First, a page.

b2bt wrote:
Bunuel wrote:
Official Solution:
(1) \(2AB = 3BC = 4AC\). We have the ratio of the sides: \(AB:BC:AC=6:4:3\). Now, ALL triangles with this ratio are similar and have the same fixed angles. No matter what these angles actually are, the main point is that we can get them and thus answer the question. Sufficient.
(2) \(AC^2 + AB^2 \gt BC^2\). This condition will hold for equilateral triangle (all angles are 60 degrees) as well as for a right triangle with right angle at \(B\) or \(C\) (so in this case one angle will be 90 degrees, for example consider a right triangle: \(AC=5\), \(AB=4\) and \(BC=3\)). Not sufficient.
Answer: A
Is it right to say that the triangle is acute (and not right triangle) if \(BC^2 < AC^2 + AB^2\) and BC is the longest side of the triangle ?
Also, I did not understand Statement (1). How can we get the angles from sides? Is there a formula?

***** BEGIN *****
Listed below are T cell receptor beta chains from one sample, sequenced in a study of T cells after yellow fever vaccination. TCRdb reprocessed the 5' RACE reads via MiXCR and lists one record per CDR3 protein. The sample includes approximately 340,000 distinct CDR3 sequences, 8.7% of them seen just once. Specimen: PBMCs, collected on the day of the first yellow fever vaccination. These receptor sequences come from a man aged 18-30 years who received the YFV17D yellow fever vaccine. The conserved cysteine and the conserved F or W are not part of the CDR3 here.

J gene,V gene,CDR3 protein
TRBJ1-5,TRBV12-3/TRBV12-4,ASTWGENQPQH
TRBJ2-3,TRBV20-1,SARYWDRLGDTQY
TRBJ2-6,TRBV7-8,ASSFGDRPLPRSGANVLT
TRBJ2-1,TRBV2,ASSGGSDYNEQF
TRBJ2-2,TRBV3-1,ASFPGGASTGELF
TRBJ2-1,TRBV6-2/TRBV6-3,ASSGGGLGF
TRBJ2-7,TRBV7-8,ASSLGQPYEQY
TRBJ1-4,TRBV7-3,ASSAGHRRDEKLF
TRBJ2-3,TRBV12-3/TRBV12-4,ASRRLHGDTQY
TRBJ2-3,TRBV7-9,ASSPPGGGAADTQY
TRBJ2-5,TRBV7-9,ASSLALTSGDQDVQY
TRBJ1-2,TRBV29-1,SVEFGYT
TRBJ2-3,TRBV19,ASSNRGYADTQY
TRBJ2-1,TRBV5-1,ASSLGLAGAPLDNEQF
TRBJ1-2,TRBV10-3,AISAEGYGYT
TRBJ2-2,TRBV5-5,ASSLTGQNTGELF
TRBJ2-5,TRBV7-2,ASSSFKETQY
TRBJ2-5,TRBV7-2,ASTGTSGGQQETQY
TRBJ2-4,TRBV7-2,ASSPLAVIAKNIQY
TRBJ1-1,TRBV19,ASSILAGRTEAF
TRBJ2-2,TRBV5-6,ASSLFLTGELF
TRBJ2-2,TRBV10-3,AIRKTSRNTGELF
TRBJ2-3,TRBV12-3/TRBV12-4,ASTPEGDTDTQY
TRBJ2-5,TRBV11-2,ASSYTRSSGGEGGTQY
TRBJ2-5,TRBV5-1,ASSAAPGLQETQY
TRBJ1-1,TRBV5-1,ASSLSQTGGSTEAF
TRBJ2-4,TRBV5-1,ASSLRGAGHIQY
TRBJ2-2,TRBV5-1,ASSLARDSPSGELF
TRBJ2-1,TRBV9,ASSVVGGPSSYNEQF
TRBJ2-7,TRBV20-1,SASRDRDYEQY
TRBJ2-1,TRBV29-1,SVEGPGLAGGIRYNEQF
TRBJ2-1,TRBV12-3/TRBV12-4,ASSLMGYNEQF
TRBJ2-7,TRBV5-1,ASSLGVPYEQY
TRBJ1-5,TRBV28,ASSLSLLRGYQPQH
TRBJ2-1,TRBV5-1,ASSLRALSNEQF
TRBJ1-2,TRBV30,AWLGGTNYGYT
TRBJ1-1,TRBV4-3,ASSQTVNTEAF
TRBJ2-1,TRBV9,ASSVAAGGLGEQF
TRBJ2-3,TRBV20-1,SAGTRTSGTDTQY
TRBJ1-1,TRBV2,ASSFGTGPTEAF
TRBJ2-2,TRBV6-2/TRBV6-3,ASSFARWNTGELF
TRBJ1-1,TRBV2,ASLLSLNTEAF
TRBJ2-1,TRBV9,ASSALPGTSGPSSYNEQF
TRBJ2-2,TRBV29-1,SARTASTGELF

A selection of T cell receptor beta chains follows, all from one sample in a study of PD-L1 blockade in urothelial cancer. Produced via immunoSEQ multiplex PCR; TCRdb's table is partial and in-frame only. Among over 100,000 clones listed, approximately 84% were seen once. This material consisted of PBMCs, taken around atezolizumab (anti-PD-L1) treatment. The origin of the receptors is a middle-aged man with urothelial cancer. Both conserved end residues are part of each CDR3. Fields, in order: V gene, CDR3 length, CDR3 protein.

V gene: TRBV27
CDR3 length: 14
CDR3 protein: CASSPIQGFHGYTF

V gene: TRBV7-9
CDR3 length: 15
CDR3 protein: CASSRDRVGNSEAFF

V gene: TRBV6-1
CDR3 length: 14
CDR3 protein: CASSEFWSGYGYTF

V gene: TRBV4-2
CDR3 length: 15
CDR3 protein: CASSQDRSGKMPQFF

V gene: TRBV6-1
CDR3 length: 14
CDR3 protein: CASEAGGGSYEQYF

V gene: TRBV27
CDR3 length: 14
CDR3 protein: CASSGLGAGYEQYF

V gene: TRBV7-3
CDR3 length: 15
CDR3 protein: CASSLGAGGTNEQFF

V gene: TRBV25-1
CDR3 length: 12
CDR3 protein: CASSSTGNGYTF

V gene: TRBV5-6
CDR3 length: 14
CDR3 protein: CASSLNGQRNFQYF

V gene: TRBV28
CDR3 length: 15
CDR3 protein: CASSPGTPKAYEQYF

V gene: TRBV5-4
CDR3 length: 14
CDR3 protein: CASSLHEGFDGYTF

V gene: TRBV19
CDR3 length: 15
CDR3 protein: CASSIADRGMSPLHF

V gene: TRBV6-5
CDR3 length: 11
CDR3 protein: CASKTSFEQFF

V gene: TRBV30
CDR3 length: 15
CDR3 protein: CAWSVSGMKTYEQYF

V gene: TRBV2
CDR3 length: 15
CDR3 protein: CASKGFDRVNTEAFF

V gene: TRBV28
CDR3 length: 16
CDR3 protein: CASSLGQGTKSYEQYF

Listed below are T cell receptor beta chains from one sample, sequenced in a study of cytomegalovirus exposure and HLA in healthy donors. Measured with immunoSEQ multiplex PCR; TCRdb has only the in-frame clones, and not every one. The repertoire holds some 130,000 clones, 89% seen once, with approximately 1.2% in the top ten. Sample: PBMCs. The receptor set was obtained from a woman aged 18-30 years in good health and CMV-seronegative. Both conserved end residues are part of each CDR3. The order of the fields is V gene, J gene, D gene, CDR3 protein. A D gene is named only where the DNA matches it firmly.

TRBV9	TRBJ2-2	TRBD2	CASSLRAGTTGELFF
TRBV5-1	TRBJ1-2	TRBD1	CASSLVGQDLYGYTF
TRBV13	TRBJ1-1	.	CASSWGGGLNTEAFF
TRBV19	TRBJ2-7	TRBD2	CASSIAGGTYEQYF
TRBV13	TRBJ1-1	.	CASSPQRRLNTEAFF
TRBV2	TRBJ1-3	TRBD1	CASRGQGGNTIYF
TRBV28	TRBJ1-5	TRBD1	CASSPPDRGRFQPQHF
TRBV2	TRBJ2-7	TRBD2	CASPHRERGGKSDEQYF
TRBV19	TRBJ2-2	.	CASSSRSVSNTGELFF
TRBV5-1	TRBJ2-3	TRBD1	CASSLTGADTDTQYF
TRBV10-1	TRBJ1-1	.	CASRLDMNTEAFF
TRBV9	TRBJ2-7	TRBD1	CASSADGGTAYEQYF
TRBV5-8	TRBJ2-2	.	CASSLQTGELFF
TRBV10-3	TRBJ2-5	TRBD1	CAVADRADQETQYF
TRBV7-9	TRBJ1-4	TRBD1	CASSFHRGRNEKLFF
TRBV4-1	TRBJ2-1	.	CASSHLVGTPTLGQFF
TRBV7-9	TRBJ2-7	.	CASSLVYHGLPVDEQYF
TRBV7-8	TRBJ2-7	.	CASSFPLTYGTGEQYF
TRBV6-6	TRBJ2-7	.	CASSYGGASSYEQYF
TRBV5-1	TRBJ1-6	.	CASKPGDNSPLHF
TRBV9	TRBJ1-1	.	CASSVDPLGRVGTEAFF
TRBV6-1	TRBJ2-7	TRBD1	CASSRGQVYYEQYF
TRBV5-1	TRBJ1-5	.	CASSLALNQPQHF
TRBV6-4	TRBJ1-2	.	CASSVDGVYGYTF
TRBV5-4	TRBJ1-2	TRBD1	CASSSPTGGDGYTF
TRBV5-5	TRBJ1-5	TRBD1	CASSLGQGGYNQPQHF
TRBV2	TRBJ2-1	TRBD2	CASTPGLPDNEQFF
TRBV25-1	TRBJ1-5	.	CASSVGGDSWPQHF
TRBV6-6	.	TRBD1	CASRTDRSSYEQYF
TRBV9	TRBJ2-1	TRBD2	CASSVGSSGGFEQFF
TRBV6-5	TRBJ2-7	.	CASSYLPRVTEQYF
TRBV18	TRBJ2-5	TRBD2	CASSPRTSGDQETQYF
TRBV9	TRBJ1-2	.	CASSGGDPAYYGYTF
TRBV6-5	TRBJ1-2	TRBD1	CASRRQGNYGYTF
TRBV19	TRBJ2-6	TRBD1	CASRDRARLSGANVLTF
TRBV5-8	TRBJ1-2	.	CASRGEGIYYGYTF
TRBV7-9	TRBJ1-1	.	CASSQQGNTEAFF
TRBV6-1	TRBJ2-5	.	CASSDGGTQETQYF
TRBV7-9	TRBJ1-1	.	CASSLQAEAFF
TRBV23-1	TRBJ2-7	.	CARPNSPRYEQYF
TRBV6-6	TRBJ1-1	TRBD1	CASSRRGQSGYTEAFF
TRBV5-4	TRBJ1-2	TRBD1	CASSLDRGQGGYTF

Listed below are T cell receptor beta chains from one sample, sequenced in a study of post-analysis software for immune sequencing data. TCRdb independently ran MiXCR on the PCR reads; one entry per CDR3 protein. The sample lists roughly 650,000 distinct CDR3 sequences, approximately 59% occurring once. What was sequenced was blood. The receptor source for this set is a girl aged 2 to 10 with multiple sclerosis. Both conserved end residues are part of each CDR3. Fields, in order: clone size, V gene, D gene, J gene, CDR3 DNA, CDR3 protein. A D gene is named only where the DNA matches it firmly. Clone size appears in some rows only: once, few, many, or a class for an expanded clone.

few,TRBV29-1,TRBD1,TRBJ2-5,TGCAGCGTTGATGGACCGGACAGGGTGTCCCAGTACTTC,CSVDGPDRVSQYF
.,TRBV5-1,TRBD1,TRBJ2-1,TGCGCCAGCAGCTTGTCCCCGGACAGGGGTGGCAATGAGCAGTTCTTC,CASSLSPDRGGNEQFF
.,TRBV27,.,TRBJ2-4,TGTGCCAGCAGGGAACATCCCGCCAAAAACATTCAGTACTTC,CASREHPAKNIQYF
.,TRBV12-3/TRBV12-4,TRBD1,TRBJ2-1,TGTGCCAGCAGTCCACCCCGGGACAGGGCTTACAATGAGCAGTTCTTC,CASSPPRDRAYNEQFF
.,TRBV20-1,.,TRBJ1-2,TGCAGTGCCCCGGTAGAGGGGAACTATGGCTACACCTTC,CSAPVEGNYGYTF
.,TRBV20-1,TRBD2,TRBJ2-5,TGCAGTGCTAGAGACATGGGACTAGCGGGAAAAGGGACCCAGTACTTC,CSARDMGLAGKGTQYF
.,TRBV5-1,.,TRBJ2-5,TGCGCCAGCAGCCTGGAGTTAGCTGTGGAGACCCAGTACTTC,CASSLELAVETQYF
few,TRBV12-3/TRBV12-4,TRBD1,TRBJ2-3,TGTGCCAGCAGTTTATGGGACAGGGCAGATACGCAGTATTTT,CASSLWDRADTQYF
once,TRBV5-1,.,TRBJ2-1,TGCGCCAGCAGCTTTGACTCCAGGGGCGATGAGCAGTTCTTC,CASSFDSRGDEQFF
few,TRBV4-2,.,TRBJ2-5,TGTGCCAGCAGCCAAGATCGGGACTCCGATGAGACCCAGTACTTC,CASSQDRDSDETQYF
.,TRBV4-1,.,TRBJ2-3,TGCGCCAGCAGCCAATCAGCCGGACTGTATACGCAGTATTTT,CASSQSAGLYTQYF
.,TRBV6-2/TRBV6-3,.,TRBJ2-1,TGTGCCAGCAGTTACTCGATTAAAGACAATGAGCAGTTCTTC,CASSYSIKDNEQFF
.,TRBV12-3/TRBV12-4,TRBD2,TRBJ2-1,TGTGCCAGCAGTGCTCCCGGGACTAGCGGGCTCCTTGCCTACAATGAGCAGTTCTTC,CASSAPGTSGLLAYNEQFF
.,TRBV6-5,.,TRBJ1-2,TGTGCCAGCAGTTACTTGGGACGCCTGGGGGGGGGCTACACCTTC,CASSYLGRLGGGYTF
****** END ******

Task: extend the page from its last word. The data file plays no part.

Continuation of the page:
If the lengths of the sides of a triangle are a, b, and c, where the largest side is c, then:
For a right triangle: \(a^2 +b^2= c^2\).
For an acute (a triangle that has all angles less than 90°) triangle: \(a^2 +b^2>c^2\).
For an obtuse (a triangle that has an angle greater than 90°) triangle: \(a^2 +b^2<c^2\).
As for your other question: you don't need to know any formula. It's enough to know that you CAN find the angles because the triangle will be fixed.
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